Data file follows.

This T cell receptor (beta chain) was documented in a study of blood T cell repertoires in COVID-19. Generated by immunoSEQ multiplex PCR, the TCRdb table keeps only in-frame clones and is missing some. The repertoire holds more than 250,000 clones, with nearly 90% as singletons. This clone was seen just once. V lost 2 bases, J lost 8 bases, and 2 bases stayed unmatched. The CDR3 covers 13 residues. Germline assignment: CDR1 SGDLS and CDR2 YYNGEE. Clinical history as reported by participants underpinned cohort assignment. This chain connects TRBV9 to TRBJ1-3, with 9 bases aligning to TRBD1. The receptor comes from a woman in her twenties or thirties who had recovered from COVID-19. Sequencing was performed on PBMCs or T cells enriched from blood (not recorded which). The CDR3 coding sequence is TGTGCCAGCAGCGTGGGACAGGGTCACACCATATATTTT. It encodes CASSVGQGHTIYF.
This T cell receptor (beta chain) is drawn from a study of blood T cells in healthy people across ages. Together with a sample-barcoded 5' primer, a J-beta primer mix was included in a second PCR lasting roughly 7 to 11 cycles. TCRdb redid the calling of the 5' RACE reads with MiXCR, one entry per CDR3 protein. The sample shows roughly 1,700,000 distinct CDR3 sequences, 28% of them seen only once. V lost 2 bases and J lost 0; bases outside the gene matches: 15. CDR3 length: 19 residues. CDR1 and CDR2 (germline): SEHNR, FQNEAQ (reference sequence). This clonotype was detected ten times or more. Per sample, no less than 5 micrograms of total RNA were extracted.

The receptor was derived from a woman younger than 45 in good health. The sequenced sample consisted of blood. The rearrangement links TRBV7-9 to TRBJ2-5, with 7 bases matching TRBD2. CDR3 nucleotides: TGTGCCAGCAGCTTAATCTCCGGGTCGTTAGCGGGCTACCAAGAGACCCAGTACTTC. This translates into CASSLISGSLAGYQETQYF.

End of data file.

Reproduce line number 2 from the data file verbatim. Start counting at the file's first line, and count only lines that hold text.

This T cell receptor (beta chain) is drawn from a study of blood T cells in healthy people across ages. Together with a sample-barcoded 5' primer, a J-beta primer mix was included in a second PCR lasting roughly 7 to 11 cycles. TCRdb redid the calling of the 5' RACE reads with MiXCR, one entry per CDR3 protein. The sample shows roughly 1,700,000 distinct CDR3 sequences, 28% of them seen only once. V lost 2 bases and J lost 0; bases outside the gene matches: 15. CDR3 length: 19 residues. CDR1 and CDR2 (germline): SEHNR, FQNEAQ (reference sequence). This clonotype was detected ten times or more. Per sample, no less than 5 micrograms of total RNA were extracted.